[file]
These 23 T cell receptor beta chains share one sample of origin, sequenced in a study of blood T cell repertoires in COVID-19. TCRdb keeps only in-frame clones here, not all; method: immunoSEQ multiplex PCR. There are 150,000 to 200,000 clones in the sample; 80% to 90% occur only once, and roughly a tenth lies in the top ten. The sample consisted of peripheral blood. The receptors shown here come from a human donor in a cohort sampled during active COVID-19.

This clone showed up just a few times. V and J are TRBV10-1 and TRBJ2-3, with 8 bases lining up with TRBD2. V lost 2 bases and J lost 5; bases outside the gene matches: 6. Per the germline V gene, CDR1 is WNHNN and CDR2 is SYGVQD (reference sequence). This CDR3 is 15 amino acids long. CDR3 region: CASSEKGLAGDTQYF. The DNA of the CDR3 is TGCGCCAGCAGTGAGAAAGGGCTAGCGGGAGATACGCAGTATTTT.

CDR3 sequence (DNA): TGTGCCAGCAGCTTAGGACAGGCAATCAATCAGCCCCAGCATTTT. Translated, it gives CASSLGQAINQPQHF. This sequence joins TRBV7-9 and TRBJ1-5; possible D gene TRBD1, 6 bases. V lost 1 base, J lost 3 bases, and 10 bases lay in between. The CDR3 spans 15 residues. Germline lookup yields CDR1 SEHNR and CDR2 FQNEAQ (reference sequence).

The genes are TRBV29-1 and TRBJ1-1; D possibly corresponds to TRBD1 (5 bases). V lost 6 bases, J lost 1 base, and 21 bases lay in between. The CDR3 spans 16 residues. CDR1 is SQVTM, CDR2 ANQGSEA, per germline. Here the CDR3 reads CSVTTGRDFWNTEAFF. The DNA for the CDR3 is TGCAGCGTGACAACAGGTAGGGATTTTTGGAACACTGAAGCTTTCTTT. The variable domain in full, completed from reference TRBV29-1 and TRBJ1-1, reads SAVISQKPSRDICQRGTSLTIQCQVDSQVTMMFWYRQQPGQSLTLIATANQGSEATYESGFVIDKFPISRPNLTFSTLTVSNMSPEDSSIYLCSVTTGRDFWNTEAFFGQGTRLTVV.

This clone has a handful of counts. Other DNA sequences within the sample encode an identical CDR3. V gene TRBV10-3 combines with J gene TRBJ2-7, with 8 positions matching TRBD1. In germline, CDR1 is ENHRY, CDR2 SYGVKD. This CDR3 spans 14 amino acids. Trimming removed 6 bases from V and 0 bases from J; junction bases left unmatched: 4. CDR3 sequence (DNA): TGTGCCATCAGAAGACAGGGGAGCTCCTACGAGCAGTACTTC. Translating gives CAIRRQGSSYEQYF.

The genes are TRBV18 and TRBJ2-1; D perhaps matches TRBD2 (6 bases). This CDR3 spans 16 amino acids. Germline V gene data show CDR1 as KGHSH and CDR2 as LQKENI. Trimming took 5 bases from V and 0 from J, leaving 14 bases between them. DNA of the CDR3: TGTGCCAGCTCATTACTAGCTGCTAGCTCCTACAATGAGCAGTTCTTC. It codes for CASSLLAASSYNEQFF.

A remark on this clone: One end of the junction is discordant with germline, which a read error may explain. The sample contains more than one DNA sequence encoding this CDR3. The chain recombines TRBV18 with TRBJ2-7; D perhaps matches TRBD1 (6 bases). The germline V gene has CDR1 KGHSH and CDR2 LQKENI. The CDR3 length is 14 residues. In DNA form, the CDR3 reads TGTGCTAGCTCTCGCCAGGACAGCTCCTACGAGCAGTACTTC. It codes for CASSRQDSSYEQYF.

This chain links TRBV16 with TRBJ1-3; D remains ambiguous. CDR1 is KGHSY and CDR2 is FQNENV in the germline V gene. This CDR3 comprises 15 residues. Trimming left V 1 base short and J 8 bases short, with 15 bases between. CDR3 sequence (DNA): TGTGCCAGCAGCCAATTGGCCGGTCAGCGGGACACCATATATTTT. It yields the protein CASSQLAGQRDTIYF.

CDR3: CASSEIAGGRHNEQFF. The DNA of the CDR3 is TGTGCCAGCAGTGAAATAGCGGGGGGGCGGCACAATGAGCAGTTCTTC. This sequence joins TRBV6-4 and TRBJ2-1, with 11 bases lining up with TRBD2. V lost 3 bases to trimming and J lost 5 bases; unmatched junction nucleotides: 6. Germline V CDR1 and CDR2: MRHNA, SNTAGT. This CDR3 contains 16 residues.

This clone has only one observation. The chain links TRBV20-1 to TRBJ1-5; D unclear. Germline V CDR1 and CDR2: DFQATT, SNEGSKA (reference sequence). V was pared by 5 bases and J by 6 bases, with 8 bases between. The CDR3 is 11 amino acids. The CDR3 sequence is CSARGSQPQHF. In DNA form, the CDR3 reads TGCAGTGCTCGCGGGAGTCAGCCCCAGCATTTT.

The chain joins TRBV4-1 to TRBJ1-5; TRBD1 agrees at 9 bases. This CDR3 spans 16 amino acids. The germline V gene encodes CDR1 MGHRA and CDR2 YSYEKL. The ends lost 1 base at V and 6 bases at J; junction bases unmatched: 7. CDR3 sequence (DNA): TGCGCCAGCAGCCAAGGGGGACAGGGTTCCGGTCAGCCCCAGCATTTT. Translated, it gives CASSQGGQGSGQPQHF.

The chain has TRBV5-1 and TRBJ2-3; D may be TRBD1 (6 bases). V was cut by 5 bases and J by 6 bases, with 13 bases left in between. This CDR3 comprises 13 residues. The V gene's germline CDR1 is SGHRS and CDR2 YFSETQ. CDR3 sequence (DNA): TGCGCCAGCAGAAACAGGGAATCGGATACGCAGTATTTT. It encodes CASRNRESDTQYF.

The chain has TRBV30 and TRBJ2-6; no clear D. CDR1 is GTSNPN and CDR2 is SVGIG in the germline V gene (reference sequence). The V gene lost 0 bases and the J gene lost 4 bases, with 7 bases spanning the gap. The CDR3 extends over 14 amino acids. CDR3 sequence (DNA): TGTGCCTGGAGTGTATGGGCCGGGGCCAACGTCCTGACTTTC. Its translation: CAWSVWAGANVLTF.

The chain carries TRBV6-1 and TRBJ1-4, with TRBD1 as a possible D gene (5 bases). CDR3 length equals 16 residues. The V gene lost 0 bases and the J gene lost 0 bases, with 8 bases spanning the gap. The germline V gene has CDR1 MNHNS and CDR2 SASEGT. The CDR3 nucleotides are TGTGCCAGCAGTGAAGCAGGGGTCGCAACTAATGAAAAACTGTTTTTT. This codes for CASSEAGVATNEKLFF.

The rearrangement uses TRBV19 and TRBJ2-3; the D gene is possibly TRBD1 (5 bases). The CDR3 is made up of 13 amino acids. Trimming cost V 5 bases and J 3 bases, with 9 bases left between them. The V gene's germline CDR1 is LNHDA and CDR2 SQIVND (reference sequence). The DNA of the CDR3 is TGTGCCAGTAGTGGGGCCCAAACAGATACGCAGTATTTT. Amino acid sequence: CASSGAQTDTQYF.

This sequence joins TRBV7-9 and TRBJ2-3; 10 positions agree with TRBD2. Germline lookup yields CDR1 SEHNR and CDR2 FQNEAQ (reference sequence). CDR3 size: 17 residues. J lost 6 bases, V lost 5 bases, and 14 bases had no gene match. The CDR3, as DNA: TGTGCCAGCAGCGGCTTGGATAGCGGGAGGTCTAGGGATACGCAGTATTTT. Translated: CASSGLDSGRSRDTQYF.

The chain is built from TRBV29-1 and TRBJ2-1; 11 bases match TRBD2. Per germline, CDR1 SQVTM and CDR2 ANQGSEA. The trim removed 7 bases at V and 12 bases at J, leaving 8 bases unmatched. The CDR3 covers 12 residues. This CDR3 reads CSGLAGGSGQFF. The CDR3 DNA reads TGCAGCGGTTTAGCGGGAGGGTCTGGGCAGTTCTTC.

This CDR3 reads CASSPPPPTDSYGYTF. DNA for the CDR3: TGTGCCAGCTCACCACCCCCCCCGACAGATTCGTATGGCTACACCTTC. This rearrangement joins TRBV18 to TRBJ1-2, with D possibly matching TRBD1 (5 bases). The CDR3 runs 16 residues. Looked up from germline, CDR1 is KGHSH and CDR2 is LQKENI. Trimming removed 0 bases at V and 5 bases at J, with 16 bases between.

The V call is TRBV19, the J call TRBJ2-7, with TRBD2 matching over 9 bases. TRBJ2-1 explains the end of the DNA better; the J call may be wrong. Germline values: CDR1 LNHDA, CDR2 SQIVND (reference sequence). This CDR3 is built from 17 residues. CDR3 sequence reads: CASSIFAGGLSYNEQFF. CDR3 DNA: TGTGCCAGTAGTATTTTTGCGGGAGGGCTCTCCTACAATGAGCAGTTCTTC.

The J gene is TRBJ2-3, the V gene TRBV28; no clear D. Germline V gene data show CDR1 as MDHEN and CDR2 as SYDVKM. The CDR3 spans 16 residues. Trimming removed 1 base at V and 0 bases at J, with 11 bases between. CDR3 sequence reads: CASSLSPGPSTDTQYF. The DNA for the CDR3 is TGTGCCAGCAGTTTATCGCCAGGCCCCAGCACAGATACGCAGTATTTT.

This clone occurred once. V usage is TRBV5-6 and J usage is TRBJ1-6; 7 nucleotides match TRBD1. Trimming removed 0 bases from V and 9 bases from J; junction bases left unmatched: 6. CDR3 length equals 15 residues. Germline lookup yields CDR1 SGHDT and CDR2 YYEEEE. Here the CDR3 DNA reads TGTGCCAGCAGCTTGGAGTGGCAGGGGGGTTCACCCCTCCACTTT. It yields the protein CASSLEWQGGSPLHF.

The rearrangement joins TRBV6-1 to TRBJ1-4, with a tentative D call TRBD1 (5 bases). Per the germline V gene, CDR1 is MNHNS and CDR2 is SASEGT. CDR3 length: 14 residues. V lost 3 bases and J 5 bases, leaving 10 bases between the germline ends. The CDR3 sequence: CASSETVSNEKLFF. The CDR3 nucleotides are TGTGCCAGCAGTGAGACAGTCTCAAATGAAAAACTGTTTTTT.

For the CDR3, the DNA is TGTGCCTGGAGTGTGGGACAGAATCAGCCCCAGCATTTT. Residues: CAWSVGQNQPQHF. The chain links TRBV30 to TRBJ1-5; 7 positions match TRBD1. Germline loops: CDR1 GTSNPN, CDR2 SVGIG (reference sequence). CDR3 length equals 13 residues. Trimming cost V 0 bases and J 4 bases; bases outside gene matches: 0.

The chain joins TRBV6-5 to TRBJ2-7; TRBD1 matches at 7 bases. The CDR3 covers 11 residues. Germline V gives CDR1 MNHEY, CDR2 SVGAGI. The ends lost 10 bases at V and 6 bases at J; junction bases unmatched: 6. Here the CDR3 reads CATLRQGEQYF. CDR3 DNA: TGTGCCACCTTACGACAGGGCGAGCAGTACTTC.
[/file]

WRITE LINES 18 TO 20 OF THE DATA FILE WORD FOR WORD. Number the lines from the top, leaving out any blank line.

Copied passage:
This CDR3 reads CASSPPPPTDSYGYTF. DNA for the CDR3: TGTGCCAGCTCACCACCCCCCCCGACAGATTCGTATGGCTACACCTTC. This rearrangement joins TRBV18 to TRBJ1-2, with D possibly matching TRBD1 (5 bases). The CDR3 runs 16 residues. Looked up from germline, CDR1 is KGHSH and CDR2 is LQKENI. Trimming removed 0 bases at V and 5 bases at J, with 16 bases between.

The V call is TRBV19, the J call TRBJ2-7, with TRBD2 matching over 9 bases. TRBJ2-1 explains the end of the DNA better; the J call may be wrong. Germline values: CDR1 LNHDA, CDR2 SQIVND (reference sequence). This CDR3 is built from 17 residues. CDR3 sequence reads: CASSIFAGGLSYNEQFF. CDR3 DNA: TGTGCCAGTAGTATTTTTGCGGGAGGGCTCTCCTACAATGAGCAGTTCTTC.

The J gene is TRBJ2-3, the V gene TRBV28; no clear D. Germline V gene data show CDR1 as MDHEN and CDR2 as SYDVKM. The CDR3 spans 16 residues. Trimming removed 1 base at V and 0 bases at J, with 11 bases between. CDR3 sequence reads: CASSLSPGPSTDTQYF. The DNA for the CDR3 is TGTGCCAGCAGTTTATCGCCAGGCCCCAGCACAGATACGCAGTATTTT.